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Old 13-08-2007, 18:39   #76
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Originally Posted by Sunspot Baby
OK. It comes down to what is important to you. I cannot remember the names of flowers and plants although we have a nice yard/garden which is designed and implemented by my wife.

Yes, I can do a bowline, French bowline, bowline of a bight, etc. and she cannot. There are, however, only a couple of those green things in the yard I can properly identify.

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Oh, boy do I hear you about plants!


Here's a quote on how to tell the difference between a plant and a weed. The comedian Gallagher said it best and I'll never forget it:

"If you plant it, water it, feed it and it dies, it's a plant. If you pull it out and it grows back, it's a weed."

Steve B.
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Old 20-08-2007, 19:59   #77
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Having sailed around the world, the first Ocean (Pacific) single handed, the next two oceans with a partner, my husband most of the male yelling we have observed occurs when that male is not very competent and needs somebody to blame so is incompetence doesn't show.
Mary, the Antique Sailor
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Old 20-08-2007, 20:23   #78
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. . . most of the male yelling we have observed occurs when that male is not very competent and needs somebody to blame so [h]is incompetence doesn't show.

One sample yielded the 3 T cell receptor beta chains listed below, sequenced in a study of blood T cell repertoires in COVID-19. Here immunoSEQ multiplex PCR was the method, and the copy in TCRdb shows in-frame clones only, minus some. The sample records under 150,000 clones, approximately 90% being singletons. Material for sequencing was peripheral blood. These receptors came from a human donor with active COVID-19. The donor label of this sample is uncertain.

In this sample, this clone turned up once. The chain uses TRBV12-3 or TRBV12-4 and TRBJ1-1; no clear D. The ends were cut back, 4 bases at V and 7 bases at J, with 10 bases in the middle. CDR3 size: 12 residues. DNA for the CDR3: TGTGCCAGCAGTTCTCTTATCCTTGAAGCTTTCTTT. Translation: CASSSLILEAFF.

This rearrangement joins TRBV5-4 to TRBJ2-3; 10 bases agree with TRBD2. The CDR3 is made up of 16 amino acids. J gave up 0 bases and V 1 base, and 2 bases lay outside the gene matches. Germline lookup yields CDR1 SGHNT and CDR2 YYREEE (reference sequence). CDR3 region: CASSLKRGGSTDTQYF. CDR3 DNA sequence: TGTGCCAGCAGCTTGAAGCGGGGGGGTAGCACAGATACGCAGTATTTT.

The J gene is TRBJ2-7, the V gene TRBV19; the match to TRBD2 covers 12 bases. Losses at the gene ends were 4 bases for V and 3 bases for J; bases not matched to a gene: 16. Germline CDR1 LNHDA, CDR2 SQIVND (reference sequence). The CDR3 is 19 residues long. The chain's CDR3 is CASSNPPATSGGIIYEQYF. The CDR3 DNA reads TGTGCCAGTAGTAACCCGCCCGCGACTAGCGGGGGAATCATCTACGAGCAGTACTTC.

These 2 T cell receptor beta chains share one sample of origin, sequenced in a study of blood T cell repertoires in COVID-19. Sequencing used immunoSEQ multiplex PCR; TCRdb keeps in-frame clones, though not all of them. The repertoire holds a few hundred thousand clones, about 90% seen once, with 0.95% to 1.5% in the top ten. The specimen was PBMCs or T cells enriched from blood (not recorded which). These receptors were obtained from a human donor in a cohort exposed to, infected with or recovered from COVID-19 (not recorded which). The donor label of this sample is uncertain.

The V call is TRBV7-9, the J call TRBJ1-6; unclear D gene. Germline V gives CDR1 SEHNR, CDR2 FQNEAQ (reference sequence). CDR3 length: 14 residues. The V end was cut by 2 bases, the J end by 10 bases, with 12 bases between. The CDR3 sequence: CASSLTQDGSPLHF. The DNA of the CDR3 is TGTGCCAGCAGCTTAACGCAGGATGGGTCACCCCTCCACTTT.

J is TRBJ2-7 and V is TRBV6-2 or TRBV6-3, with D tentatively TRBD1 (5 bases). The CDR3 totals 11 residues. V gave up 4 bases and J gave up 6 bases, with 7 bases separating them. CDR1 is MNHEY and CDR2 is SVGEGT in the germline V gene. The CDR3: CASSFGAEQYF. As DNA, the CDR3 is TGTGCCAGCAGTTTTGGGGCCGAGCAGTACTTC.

That may very well be the psychological basis for his yelling, Mary, but he only deludes himself if he believes that it hides his incompetence. Most experienced people involved with the life aquatic easily recognize incompetence, and no amount of degrading bluster and BS heaped on his crew can make it invisible.

TaoJones
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Old 21-08-2007, 09:32   #79
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To Tao

That's really the point of my comment. Everyone but the yeller recognizes it.
Mary
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Old 21-08-2007, 10:38   #80
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A pair of friends have his/hers tee shirt set,

Hers says "Stop Yelling" and his says " I am not Yelling".

The shirts are interchangeable
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Old 12-12-2007, 09:56   #81
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My wife and I have cruised together for years and simply do not yell. I've seen and heard yelling on other boats many times and it always seems to be the man yelling at the woman. Absurd! As was previously posted, it is easy to see a breakdown within a crew and it has always appeared that the one doing the yelling is the one screwing up. Even if that's not the case, yelling only adds stress to the situation and is likely to impair the person being yelled at. A good crew should work together like the parts in a swiss watch. It takes practice and communication but the communication must be clear and effective and yelling kills it. My wife and I communicate in hand signals most of the time as we have worked as a team for so long. It's harmonious, quiet, and stress free. If I screw up setting my anchor, others may certainly see it, but they will NEVER hear it. My wife will not berate me, and I will never berate her. Besides, I love my wife more than my boat. Yellers should be required to pass a course in "crew management" and maybe one in "civility" as well.